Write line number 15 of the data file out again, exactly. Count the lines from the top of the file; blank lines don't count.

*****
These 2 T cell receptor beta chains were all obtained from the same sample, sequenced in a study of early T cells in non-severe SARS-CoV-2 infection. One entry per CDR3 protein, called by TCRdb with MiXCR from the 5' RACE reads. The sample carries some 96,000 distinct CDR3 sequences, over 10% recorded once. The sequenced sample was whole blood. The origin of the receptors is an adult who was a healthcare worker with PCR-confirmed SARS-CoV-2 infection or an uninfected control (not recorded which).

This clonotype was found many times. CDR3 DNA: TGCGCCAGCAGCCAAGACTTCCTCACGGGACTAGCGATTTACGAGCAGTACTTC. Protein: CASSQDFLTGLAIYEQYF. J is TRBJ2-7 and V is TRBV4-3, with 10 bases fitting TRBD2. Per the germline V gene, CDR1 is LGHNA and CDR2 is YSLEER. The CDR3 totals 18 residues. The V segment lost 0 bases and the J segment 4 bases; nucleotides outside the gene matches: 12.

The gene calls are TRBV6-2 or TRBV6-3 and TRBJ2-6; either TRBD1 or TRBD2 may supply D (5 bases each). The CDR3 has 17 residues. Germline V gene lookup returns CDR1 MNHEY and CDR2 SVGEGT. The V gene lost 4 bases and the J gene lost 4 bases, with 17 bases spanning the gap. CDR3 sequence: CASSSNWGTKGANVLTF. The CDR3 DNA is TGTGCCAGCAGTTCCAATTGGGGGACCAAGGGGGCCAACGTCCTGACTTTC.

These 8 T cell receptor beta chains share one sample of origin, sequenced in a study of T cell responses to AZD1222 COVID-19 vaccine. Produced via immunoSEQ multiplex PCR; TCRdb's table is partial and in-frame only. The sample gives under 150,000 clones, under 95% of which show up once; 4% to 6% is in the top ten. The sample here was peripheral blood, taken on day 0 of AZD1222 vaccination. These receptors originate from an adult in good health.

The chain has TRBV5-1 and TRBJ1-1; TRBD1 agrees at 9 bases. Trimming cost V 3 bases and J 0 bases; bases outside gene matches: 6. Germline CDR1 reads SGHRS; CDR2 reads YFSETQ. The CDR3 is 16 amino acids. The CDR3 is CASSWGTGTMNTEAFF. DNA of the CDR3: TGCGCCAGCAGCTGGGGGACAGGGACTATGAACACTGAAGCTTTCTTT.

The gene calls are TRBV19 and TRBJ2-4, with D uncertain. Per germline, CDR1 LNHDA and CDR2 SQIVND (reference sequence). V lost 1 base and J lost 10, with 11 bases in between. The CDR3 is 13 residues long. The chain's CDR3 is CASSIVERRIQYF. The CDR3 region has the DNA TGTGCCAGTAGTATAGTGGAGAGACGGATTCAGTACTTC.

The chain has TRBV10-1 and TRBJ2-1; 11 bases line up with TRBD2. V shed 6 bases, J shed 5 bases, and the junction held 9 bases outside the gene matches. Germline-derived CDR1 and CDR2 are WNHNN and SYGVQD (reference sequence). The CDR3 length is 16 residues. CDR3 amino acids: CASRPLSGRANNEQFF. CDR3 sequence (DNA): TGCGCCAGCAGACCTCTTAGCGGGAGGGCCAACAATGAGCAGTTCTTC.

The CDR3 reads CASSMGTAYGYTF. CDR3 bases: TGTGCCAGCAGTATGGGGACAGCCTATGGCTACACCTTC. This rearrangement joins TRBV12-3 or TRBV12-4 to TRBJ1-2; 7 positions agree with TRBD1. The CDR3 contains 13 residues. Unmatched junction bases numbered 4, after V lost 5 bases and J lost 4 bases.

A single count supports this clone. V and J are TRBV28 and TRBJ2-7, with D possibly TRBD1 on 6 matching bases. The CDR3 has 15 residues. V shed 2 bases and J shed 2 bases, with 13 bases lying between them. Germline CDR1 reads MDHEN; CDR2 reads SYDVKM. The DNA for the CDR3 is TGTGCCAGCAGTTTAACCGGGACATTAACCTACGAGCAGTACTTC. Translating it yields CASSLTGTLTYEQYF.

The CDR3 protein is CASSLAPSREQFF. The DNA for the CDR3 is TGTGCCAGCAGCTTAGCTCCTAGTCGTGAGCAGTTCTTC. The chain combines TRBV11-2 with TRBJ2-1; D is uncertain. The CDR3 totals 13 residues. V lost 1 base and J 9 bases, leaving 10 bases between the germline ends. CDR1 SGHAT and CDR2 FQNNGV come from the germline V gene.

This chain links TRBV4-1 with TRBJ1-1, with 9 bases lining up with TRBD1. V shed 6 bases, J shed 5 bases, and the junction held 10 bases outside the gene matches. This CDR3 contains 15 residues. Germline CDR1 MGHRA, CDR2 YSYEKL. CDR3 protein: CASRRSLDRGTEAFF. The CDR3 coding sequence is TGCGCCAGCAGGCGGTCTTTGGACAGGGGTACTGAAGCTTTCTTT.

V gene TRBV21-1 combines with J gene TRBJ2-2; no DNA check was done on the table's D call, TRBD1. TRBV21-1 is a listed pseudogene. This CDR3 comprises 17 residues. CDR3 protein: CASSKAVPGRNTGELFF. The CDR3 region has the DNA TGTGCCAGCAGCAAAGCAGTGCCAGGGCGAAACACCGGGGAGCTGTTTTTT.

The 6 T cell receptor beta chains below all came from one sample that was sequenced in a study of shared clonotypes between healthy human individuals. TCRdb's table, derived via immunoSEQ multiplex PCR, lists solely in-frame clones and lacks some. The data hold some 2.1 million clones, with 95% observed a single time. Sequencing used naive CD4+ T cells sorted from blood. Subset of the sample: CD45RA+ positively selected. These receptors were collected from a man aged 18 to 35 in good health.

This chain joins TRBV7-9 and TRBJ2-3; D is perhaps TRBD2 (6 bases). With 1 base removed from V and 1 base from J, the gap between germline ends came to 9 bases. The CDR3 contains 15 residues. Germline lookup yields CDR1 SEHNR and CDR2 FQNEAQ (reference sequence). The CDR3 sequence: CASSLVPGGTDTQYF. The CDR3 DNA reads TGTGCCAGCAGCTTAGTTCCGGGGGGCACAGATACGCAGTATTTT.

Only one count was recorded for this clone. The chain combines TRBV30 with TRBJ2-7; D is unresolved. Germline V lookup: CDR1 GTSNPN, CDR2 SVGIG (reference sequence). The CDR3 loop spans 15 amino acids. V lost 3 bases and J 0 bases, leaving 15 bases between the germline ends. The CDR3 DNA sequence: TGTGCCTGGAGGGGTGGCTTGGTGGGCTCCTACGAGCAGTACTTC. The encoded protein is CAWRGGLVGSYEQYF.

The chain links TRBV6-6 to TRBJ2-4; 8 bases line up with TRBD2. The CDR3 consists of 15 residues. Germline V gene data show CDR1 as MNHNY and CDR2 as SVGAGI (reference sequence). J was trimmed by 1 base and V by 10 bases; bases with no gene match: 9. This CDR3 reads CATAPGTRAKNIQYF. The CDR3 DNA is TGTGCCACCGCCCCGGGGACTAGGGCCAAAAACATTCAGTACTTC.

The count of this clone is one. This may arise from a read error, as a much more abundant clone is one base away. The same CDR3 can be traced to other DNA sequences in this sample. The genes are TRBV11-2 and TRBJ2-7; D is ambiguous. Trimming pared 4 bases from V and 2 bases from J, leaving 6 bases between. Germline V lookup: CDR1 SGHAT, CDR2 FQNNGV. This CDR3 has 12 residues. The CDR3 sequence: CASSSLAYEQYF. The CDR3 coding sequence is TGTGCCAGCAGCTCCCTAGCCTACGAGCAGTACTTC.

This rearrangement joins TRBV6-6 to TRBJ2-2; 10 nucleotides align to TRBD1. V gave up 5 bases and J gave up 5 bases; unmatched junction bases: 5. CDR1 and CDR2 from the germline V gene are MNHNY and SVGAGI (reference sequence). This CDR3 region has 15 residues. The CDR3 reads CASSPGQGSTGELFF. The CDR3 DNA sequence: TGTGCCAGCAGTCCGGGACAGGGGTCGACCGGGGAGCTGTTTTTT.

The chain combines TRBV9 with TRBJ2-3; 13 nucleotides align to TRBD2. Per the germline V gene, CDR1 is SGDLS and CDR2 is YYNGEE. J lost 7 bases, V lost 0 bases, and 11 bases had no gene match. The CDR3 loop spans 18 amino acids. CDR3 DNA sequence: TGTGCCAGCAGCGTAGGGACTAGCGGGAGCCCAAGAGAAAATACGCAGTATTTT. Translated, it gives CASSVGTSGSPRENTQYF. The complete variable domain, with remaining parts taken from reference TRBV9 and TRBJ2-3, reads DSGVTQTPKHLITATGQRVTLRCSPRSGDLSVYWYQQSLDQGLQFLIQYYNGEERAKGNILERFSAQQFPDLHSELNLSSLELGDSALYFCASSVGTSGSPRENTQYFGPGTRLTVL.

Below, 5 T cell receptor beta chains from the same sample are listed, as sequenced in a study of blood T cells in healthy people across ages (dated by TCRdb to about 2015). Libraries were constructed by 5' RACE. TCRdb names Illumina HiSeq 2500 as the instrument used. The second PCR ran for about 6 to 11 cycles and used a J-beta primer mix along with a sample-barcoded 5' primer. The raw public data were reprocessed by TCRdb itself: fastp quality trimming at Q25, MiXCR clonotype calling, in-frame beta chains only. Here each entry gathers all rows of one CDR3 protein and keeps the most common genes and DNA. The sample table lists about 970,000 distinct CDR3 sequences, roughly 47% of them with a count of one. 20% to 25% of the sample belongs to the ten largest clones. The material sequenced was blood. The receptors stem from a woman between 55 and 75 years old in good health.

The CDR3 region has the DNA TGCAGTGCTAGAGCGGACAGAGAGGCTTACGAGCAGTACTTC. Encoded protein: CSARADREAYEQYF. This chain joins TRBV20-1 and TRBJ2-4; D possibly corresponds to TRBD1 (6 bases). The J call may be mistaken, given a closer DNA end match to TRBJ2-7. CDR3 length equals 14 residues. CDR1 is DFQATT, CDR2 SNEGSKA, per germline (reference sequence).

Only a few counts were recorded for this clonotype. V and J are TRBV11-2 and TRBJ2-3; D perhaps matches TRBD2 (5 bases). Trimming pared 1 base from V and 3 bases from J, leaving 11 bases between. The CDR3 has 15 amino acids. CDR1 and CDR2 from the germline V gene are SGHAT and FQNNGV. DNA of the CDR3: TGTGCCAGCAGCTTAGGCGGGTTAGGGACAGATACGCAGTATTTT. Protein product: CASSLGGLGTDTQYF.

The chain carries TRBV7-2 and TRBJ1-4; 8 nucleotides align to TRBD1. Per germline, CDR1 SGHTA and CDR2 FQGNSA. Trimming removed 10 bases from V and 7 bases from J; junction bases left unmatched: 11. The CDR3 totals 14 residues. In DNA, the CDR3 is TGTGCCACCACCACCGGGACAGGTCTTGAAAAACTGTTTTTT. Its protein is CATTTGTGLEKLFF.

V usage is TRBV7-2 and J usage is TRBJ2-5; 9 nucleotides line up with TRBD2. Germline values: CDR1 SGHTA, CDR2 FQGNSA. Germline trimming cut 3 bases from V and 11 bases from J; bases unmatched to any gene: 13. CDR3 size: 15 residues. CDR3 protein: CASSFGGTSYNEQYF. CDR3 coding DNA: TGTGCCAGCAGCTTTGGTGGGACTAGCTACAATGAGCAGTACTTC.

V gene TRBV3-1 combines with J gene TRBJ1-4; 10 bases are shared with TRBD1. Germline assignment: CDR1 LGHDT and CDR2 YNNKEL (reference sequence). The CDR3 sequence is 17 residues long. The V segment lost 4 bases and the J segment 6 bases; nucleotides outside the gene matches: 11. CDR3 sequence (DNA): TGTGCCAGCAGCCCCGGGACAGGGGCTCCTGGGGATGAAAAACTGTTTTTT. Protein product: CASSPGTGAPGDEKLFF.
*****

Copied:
Only one count was recorded for this clone. The chain combines TRBV30 with TRBJ2-7; D is unresolved. Germline V lookup: CDR1 GTSNPN, CDR2 SVGIG (reference sequence). The CDR3 loop spans 15 amino acids. V lost 3 bases and J 0 bases, leaving 15 bases between the germline ends. The CDR3 DNA sequence: TGTGCCTGGAGGGGTGGCTTGGTGGGCTCCTACGAGCAGTACTTC. The encoded protein is CAWRGGLVGSYEQYF.